To many people my age, the image of Stan Lee is so iconic that it is funny to think of a time when I had no idea what he looked like. I heard his voice long before I ever read his words or saw him.

“Face front, heroes!” he intoned with what I would always recall as his trademark bombast during an early episode of the 1970s Saturday morning cartoon “Spider-Man and His Amazing Friends.” He continued: “This is Stan Lee. Believe it or not, you asked for today’s story!” His enthusiasm for the adventure that was about to unfold was contagious. I believed I had demanded it!

I’ve covered comic books here at The Times since 2002, but I started reading them regularly in 1981. Though I had already encountered many superheroes in animated form, my discovery of comic books took my love to a new level. And in those pages, Stan Lee’s name was inescapable. If you wanted to start at the beginning, as many readers did, perusing the early issues of the Fantastic Four, Daredevil, Spider-Man and the X-Men invariably lead you to him — as well as to the names of the extraordinary artists who created those characters with him. Later on in my reading life, I would catch his credit, “Stan Lee presents,” on the title page of stories by other writers. It always felt like a seal of approval.

His personality always popped, especially in the back pages, which were typically devoted to letters from fans and included his editorials, titled “Stan’s Soapbox.” (They were reprinted in 2008 and some of them turned up on Twitter on Monday as he was mourned and remembered.) He spoke directly to us, sharing the latest Marvel news or responding to questions (or quibbles) from sharp-eyed readers. He helped foster a sense of community, long before comic book characters were omnipresent in pop culture. His words made us feel as if we belonged somewhere.

[Read our obituary and a tribute comic by Brian Michael Bendis.]

Eventually I saw him, all the time, in the movies. On Monday afternoon, after I heard the news of Lee’s death, I chatted on Facebook with my geek friend Oren Phillips, who wrote: “There really wasn’t a human face to DC. It was Stan Lee who became the face of all comics.” Lee’s Marvel film cameos began in 2000 with “X-Men,” almost a decade before they became the regular, behemoth cultural events they are today. In 2002’s “Spider-Man,” he saves a young girl from falling debris and while watching it I had a surprising feeling: pride. Here was the paper creation of Lee and Steve Ditko in big-screen glory. This wasn’t the modest CBS “Amazing Spider-Man” I grew up with (and crushed on) in the 1970s or the comic books that I hid in notebooks to not be discovered as a nerd. This was in public, in a crowded movie theater, and there was a kinship in the audience of comic book fans (and their companions): we didn’t have to hide our affection for our childhood heroes any longer.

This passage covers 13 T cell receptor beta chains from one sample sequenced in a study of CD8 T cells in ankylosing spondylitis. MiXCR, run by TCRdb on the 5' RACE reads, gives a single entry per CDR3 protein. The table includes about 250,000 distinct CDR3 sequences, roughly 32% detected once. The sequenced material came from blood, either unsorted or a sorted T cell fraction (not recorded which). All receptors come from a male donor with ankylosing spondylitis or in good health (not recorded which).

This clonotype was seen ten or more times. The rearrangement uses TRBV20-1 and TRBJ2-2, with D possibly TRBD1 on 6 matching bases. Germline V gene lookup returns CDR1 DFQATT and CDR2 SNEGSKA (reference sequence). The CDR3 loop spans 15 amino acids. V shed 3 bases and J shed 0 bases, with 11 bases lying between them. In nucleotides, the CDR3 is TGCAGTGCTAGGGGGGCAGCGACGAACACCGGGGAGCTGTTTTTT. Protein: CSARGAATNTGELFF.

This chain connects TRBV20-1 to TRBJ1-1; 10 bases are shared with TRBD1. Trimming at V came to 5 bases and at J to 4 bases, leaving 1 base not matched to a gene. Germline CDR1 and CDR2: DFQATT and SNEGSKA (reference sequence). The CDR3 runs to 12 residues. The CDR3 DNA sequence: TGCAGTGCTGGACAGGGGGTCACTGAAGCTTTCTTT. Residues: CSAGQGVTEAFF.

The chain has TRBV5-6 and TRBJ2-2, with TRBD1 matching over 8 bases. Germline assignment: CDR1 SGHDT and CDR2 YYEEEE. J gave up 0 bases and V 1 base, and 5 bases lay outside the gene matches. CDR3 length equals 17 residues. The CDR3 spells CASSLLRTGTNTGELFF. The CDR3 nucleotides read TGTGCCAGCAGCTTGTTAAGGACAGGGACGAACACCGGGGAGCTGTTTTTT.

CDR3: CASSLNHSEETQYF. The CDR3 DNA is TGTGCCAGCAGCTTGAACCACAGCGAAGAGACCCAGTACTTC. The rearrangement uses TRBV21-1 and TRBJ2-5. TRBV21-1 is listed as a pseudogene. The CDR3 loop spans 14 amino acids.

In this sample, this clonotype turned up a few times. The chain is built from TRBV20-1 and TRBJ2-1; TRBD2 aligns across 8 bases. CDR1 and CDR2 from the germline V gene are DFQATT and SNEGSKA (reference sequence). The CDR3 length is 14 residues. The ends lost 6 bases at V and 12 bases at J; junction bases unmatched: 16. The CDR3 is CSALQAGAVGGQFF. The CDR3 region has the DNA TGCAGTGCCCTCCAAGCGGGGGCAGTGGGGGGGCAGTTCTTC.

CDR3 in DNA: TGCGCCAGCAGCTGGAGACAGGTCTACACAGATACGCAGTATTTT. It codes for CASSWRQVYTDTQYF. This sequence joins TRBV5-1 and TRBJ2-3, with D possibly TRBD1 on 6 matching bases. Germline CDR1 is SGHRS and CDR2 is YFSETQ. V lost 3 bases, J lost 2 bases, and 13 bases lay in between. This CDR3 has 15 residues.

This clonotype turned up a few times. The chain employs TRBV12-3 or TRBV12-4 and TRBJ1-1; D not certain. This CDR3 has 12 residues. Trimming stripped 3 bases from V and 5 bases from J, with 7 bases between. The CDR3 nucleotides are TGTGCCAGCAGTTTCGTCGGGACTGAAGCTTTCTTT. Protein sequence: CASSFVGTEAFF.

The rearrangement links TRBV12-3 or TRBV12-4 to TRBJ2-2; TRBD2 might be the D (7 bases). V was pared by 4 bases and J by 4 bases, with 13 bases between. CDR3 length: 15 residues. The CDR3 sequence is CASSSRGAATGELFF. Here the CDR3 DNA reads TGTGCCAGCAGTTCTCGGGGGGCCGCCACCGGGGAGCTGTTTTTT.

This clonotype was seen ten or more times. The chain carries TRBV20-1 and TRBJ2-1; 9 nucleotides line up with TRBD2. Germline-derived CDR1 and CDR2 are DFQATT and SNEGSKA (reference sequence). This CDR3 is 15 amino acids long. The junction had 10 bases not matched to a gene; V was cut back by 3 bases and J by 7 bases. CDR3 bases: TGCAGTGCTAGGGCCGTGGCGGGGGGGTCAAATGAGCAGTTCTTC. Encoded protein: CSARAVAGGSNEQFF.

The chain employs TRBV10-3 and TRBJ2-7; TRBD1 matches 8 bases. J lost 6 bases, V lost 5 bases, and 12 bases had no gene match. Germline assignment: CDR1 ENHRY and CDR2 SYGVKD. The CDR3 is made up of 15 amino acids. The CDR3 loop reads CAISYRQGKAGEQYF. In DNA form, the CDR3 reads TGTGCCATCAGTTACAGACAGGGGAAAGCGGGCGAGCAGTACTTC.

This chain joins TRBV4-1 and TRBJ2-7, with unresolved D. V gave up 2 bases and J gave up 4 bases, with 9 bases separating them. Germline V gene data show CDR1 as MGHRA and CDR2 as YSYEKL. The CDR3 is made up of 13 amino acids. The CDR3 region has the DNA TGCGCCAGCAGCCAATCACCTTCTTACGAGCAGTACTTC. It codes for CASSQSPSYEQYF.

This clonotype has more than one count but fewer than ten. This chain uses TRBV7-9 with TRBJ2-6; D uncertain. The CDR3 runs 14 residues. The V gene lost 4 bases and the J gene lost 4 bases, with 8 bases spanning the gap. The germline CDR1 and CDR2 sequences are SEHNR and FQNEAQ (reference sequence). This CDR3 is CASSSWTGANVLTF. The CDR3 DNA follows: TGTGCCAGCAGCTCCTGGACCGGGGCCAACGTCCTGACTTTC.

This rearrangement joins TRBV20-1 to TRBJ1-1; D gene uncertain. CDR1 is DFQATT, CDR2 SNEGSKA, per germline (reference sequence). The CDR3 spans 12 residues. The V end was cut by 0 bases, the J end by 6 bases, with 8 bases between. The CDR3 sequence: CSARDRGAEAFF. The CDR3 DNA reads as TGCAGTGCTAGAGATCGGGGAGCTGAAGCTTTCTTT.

This summer, Lee even appeared in “Teen Titans Go! To the Movies,” an animated film with characters from Marvel’s Distinguished Competition (DC Comics). In one scene, Lee (well, his voice) hams it up in the background until he approaches the viewer. “Hey everybody, look at me, doing my subtle cameo,” he declares, while music plays, he dances and strikes action poses, and “Stan Lee” logos appear on the screen. He returns later and says, “I don’t care if it is a DC movie — I love cameos!” It was a sign of how self-effacing he could be: poking fun of himself in a rival’s movie.

I reached out to the rest my geek squad to ask them how they were feeling about the world without Lee. One of my buddies, Sean McInerney, wrote in an email, “I never met Stan Lee in person, yet yesterday when he passed, my family, friends and even my co-workers reached out to offer me their condolences.” I had a similar experience at work, with colleagues expressing their sympathy and my sister calling me to say sorry for my loss. It was an odd sensation: undeserved yet soothing.

I never had the chance to meet Lee in person, but we spoke once on the phone. When the idea came up, more than a decade ago, to film “Last Word” videos with prominent figures to be published along with their obituaries, I immediately thought of the stories Lee could tell. Initially paralyzed about how to approach him, I eventually wrote a note that tried to convey the project. He left a voice mail message (Stan Lee’s voice! Speaking to me!) and I steeled myself to return his call.

He picked up and there was that voice, transporting me back to Saturday morning cartoons. I hemmed and hawed, but he saved me. He understood the goal and took it in stride. He said: “The only terrible thing will be that I won’t be around to hear people say how wonderful I was.”

Source: Read Full Article